Former Fighter Opts for Peace: How UNDP Helps Start New Lives in Safer Communities

Mullah Dawood, a former fighter, handed over his gun and embraced a life of peace in Zabul province. Photo: UNDP Afghanistan / 2015


Giving up the guns

Zabul, June 2015 — “I loved my gun; it gave me dignity. But it was used for the wrong purpose, so I handed it over to be used for good,” says former Taliban fighter, 43-year-old Dawood Jan Nangyaly.

Mullah Dawood, as he is also known, was a deputy commander leading some 60 insurgents against national and international forces in Zabul Province’s Nawbahar District. But he became disillusioned with what he describes as outside interference in the running of Taliban operations inside Afghanistan. Deciding that his cause was not, as he had once thought, good for the country, he handed over his gun and embraced a life of peace.

Highlights

  • Mullah Dawood, as he is also known, was a deputy commander leading some 60 insurgents against national and international forces in Zabul Province’s Nawbahar District.
  • Dawood’s weapon was one of 85 small arms recently collected by the Zabul Provincial Police Department and handed over to the Ministry of Defence as part of a UNDP-supported peace building process.
  • Dawood was assigned for a period as commander of the local police in Nawbahar.
  • Dawood still has influence over some of his ex-comrades and is willing to help bring more of them into the peace process.

Dawood’s weapon was one of 85 small arms recently collected by the Zabul Provincial Police Department and handed over to the Ministry of Defence as part of a UNDP-supported peace building process. The weapons will now be used by the Afghan National Security Forces.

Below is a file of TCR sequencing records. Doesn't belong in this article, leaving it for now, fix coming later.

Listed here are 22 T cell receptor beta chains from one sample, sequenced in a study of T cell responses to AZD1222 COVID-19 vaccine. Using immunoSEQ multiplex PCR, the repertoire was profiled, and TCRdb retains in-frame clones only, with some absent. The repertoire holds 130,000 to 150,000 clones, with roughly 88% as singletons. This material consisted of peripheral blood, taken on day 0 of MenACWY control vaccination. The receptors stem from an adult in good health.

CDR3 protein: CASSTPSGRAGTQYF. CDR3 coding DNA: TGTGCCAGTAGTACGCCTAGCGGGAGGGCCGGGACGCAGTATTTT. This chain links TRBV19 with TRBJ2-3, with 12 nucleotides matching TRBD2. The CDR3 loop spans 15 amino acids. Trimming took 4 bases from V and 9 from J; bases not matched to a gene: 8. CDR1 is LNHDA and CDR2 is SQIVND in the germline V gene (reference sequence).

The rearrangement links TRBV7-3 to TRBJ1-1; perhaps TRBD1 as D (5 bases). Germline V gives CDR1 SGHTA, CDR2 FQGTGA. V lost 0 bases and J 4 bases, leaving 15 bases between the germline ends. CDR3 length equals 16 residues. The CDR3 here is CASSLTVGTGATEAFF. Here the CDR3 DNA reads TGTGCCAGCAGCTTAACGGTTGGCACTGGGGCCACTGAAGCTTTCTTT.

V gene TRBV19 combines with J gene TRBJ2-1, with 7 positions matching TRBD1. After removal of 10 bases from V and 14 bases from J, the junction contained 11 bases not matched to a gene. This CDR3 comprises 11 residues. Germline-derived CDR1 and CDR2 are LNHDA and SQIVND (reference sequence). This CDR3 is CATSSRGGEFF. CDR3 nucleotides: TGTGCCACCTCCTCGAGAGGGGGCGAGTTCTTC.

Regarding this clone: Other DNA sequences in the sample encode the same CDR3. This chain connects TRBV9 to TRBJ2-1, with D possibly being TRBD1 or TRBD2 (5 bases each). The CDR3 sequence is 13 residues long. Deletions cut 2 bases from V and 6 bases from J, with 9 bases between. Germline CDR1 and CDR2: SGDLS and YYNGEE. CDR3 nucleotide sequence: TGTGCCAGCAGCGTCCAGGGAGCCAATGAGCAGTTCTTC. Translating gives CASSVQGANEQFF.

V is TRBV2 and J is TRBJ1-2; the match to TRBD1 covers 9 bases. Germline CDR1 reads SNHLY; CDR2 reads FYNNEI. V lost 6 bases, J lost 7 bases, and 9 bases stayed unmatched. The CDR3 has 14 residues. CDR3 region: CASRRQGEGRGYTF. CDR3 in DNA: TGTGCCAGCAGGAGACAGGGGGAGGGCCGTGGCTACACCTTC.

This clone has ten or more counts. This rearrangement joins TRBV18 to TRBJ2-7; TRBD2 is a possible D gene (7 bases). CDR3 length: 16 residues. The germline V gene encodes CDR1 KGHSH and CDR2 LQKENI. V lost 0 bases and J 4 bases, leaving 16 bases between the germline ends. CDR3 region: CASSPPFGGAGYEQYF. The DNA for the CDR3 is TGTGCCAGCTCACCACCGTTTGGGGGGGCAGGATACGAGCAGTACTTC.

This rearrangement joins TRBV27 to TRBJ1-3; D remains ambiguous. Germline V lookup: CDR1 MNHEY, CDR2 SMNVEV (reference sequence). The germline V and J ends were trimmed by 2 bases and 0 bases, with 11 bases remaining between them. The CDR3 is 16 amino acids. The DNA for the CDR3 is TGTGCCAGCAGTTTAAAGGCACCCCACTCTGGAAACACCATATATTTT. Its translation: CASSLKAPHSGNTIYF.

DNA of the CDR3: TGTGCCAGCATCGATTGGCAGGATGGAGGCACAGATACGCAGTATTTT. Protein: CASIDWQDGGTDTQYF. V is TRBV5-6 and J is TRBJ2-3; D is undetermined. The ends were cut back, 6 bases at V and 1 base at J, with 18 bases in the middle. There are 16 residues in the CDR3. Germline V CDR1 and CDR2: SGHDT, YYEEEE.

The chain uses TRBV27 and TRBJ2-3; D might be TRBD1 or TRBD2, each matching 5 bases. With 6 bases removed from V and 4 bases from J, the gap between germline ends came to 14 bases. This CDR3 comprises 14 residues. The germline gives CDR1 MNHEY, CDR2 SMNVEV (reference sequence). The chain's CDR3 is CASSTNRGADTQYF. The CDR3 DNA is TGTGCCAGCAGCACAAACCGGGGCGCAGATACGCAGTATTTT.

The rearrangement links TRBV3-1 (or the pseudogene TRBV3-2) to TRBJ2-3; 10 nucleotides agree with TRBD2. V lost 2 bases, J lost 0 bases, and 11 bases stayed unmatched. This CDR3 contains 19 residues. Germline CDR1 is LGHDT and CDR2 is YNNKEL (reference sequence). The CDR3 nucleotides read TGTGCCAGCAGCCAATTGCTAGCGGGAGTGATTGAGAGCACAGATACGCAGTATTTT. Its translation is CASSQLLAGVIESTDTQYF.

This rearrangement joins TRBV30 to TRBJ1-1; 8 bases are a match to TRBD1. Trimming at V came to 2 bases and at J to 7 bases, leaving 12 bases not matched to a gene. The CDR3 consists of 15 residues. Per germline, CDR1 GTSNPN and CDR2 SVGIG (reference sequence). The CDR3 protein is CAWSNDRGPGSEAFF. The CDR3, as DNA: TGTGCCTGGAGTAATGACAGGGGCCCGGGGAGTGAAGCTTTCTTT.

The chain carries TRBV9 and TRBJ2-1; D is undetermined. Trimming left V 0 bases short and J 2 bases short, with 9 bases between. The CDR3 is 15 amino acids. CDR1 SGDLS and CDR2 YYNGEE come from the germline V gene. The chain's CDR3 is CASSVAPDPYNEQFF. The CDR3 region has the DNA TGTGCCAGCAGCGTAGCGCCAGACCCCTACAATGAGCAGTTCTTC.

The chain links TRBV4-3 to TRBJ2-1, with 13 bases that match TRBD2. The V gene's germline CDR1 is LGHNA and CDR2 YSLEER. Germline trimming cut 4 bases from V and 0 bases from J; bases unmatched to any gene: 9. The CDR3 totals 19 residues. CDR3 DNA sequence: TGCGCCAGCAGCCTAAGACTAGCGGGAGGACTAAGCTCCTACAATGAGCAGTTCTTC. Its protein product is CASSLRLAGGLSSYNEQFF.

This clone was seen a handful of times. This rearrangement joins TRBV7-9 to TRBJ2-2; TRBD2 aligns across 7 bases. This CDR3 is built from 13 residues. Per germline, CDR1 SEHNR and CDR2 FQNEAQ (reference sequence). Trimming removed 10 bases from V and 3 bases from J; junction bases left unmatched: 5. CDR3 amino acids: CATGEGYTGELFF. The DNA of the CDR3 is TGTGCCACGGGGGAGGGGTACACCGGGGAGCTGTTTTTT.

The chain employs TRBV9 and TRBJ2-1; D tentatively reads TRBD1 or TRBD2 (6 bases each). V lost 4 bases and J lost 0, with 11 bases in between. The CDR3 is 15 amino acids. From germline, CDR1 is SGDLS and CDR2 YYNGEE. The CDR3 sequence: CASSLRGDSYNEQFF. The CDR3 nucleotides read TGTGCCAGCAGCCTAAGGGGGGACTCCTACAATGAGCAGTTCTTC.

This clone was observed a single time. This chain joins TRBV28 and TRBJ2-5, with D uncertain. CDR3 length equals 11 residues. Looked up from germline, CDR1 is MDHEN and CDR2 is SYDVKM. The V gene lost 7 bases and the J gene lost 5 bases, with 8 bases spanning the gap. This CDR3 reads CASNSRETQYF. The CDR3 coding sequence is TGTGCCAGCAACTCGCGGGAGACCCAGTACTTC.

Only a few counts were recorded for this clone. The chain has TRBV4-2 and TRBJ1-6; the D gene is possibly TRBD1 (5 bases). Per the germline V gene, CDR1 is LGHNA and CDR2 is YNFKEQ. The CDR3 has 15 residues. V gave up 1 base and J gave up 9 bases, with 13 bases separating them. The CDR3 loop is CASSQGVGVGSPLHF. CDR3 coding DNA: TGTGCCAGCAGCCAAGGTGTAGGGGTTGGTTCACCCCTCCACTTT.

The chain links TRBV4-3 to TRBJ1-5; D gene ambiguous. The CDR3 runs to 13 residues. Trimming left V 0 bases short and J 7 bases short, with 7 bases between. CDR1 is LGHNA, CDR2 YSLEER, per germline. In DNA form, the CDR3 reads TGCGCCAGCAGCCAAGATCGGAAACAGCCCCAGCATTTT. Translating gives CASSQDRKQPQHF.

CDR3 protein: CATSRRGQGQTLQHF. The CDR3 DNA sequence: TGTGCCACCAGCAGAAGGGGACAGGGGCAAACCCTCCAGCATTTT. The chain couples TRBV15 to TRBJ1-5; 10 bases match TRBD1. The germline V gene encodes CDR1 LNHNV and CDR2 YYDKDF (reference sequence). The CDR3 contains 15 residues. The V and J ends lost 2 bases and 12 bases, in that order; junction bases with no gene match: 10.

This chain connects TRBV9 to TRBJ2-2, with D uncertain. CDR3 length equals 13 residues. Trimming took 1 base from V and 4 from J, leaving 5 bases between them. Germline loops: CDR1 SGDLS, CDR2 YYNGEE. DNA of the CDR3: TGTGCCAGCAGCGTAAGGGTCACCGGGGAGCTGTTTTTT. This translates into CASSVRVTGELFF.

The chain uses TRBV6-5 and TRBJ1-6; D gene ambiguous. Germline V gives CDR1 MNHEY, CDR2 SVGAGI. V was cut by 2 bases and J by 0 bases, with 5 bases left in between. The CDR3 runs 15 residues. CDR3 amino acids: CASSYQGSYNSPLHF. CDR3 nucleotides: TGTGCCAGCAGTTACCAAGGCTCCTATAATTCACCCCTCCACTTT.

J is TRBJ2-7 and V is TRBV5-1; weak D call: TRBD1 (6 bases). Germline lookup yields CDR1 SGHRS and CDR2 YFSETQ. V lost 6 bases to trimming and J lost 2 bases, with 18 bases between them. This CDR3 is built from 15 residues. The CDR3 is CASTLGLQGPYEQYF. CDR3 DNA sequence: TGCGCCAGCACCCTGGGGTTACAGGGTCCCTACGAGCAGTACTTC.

“Mullah Dawood was a prominent figure among the Taliban and his integration into the peace process is a big achievement,” says Nesar Ahmad Wafa, head of the Provincial Joint Secretariat of Zabul Province.

 

A much needed achievement

This southern province has witnessed the full horrors of insurgency. Recently, a car bomb targeted the Provincial Council building; before that, the province hit the headlines after 31 passengers were abducted on the Kabul-Kandahar Highway.

More achievements were to come. After reintegration, Dawood was assigned for a period as commander of the local police in Nawbahar. Now he was fighting against his ex-comrades, and eventually, he and his charge of 45 local police pushed the Taliban out of the district.

“I knew my area very well, so I was successful,” he explains.


Looking to the future

Dawood remembers the good days back in his village, where he used to help his father work the family’s land. But he can’t go home, because the Talbian still have a presence in his village. Instead, he has used the 1,500 dollars provided by UNDP to everyone who joins the peace process to rent a house somewhere else in Zabul.

Although he has been away from the font lines for a while, Dawood still has influence over some of his ex-comrades and is willing to help bring more of them into the peace process. If this happens, they will join about 7,800 former combatants who have already been supported by UNDP to rejoin civilian life.

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